Lard needs access to O2 to go rancid. Being sealed in a mason jar is fine. It lasts many months with no problems.

We use some of it, but mostly we sell it.

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Old 11/09/13, 10:45 AM
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As far as I went in locating solid information, pints and half-pints were recommended. The BWB is to make certain that there is a solid seal even though lids will seal without it if the contents are hot enough. Definitely does not need pressure canning.

Martin

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Old 11/09/13, 11:24 AM
 
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Originally Posted by ET1 SS View Post
We render lard every year. After filtering I pour it into mason jars and seal them. No pressure-cooking is required.

Lard needs access to O2 to go rancid. Being sealed in a mason jar is fine. It lasts many months with no problems.

We use some of it, but mostly we sell it.
What does a pint or quart of it sell for?
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Old 11/09/13, 12:25 PM
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What does a pint or quart of it sell for?
I get $3 a quart.

I might be able to get more, but I was so surprised to find a market for it, that we just never spent much time worrying about price.

The market I sell in has some foodies in it [they offer courses on Italian cooking, French pastry, etc, and host fancy dinners].
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  #15  
Old 11/09/13, 05:10 PM
 
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Thank you everyone! We have couple of huge garbage bags of tallow from the butcher that we need to render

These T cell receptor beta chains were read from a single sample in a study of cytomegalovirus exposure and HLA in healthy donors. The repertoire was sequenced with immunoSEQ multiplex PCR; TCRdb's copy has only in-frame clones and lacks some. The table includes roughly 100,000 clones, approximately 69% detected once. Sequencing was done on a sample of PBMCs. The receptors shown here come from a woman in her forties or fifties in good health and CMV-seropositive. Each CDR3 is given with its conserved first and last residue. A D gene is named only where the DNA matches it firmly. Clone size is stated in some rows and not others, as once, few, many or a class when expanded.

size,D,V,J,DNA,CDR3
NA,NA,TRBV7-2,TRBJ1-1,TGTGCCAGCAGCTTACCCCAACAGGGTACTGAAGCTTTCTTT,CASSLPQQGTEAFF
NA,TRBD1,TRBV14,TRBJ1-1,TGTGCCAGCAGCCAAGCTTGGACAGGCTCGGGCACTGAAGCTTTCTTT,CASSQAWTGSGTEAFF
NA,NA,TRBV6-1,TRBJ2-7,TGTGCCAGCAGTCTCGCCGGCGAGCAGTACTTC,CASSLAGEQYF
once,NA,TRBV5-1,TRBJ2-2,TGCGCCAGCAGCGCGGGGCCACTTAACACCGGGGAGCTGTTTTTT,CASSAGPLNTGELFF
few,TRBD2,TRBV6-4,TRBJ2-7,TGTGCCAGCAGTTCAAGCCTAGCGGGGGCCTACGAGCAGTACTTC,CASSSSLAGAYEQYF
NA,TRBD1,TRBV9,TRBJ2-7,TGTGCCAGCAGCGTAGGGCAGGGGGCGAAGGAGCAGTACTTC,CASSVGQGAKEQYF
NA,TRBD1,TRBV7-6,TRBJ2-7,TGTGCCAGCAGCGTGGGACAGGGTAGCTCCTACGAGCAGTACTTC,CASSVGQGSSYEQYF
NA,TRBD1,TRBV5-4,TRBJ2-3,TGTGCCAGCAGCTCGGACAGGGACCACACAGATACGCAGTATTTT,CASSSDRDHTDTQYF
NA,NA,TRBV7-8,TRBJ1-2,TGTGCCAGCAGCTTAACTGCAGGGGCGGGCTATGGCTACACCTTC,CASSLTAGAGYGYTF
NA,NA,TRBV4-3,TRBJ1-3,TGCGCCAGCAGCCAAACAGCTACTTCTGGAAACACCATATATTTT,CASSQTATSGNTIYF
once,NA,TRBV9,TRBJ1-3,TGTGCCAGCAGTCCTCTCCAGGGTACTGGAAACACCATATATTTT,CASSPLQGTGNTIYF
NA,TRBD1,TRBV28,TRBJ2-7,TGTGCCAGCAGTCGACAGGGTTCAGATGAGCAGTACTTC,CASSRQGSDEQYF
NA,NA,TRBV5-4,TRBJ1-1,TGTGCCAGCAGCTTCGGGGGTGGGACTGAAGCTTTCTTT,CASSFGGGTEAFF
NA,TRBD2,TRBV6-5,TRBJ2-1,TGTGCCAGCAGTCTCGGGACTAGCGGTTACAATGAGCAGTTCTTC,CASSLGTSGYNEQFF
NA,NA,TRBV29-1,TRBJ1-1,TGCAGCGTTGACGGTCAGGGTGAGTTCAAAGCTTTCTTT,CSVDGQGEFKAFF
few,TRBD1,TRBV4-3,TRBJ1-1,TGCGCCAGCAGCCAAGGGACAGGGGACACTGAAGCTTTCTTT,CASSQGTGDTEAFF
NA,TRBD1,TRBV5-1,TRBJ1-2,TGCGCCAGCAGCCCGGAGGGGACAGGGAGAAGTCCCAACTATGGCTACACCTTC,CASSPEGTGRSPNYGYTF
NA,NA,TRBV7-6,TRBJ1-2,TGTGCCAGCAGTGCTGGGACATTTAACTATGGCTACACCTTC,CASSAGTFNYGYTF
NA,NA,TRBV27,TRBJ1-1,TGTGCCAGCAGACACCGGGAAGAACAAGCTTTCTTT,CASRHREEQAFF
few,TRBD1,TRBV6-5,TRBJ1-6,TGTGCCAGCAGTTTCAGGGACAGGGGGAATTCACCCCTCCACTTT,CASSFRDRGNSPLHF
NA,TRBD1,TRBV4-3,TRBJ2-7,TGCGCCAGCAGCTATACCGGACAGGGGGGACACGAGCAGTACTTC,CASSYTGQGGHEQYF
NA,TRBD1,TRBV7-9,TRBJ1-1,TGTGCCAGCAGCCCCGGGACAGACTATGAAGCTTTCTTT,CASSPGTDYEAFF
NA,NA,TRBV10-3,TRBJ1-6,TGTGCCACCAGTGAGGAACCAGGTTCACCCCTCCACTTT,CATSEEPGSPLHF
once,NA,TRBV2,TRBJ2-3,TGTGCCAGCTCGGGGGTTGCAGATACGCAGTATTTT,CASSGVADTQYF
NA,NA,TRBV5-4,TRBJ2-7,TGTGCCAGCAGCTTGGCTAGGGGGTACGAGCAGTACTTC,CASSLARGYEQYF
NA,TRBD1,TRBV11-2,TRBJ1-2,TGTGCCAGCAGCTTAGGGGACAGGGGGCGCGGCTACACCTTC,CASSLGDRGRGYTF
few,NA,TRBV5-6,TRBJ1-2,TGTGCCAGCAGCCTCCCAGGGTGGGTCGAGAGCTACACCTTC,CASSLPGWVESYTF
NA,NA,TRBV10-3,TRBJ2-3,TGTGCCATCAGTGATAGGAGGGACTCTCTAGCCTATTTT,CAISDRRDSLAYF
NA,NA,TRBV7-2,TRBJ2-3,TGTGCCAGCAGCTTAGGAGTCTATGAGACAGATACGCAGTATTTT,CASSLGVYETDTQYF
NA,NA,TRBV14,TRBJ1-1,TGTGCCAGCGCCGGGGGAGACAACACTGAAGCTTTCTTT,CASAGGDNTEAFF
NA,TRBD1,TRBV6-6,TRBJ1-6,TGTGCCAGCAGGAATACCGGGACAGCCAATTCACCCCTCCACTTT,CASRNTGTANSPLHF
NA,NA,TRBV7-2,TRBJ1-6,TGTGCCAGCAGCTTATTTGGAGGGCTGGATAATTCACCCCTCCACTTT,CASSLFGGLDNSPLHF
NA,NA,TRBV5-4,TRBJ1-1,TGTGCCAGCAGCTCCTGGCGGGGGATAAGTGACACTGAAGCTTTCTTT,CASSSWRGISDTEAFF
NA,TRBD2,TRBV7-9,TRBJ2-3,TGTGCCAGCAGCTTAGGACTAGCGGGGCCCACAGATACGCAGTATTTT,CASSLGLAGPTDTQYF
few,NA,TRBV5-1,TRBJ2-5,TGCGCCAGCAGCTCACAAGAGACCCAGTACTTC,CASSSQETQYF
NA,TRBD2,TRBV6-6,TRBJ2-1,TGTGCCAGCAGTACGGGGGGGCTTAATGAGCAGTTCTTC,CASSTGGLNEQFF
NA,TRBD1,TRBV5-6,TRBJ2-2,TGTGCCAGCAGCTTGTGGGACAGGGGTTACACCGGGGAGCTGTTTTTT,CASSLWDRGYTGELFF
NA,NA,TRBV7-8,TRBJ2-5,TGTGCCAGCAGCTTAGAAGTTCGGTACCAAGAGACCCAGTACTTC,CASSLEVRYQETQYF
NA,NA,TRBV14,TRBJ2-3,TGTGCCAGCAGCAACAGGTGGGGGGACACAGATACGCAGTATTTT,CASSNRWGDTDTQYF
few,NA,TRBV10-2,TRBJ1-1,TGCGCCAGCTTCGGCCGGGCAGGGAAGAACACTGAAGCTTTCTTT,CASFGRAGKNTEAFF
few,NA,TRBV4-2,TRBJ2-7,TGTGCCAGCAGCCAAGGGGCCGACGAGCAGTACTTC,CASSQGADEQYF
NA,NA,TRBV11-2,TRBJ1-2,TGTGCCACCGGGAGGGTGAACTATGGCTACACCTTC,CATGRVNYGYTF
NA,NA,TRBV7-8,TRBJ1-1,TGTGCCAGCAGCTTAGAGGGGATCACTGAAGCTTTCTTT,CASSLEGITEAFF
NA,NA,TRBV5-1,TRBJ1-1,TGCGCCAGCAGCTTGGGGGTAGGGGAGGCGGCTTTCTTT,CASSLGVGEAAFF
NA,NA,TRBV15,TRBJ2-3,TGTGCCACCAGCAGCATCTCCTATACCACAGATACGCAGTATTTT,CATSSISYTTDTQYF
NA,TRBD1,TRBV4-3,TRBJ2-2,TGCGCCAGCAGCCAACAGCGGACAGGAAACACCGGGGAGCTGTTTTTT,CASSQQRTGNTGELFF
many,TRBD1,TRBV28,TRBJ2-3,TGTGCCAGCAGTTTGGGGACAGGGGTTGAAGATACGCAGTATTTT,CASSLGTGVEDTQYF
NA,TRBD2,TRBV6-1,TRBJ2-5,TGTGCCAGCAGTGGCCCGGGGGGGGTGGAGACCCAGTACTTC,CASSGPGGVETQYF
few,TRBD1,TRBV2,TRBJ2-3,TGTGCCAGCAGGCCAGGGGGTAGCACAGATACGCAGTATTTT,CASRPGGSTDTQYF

I saw pints of lard at our Farmer's Market this Summer and they were selling for $6.00 a pint. ET1SS I think you could get more than what you are selling for.

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  #16  
Old 11/09/13, 05:34 PM
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We can it and keep it in the pantry.

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  #17  
Old 11/09/13, 05:40 PM
 
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Originally Posted by Tirzah View Post
How does one can lard or tallow? Do I need a pressure canner? I would appreciate any tips.
Sorry to hijack farmgal.
The same way you can butter.
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  #18  
Old 11/09/13, 07:15 PM
 
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I have a few quarts of lard my Grandmother canned in 1963 that are still good (well they were last winter) I opened one and did taste it. I didn't use it for us, I put some in DSs, dogs food, when he was poisoned. 2 TBS warmed up and mixed with his food got him straightened out....James

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  #19  
Old 11/09/13, 10:10 PM
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Mine hangs out around my hips.

I've never seen it offered anywhere other than grocery stores here (didn't realize it could be canned) and then it's the little green/white packages.

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  #20  
Old 11/11/13, 07:03 AM
 
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A different question/perspective on solid animal fats - how long would it stay non-rancid at 60 degrees, not canned?

I use 90% of our tallow/lard for making soap. The 10% we eat I store in the freezer. If I render the soap-destined fat, poured it into loaves, then wrapped in butcher paper and stored at 60 degrees - how long do you think it would remain 'good'?